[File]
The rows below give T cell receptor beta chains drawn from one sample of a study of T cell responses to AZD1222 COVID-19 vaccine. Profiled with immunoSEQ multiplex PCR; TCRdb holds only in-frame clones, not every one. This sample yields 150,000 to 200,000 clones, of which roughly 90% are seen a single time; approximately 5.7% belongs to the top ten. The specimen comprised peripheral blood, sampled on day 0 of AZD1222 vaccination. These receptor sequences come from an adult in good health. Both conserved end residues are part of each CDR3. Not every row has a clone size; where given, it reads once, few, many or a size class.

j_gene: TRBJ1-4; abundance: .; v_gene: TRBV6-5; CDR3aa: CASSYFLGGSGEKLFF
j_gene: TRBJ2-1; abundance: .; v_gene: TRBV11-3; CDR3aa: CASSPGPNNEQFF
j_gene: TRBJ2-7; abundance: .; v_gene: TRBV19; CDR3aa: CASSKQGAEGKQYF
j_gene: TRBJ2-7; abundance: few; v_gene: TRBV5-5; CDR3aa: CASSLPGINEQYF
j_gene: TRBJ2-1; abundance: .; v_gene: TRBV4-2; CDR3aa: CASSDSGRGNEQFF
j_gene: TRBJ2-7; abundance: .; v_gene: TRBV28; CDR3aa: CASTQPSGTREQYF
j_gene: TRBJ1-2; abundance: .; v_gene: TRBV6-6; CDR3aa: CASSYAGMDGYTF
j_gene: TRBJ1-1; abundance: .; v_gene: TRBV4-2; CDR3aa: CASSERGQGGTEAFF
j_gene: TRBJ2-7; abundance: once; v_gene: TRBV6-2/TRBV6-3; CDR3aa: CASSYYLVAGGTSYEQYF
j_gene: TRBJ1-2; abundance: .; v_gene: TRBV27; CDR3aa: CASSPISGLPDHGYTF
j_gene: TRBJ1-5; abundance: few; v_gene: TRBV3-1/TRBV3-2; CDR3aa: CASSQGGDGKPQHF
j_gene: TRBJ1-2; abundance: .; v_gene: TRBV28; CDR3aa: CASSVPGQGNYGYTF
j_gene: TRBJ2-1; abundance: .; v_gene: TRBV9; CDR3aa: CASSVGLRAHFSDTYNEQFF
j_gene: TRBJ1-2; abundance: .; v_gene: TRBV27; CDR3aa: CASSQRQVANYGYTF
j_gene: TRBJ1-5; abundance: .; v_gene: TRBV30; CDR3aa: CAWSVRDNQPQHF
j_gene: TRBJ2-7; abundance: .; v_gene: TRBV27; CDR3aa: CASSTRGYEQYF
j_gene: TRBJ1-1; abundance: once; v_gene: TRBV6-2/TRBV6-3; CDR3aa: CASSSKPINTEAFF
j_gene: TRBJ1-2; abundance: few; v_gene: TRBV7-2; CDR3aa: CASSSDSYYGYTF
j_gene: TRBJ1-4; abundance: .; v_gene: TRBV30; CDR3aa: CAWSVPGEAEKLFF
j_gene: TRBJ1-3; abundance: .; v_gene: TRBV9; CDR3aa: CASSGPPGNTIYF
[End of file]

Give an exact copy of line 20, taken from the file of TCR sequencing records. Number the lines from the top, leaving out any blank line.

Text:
j_gene: TRBJ1-4; abundance: .; v_gene: TRBV30; CDR3aa: CAWSVPGEAEKLFF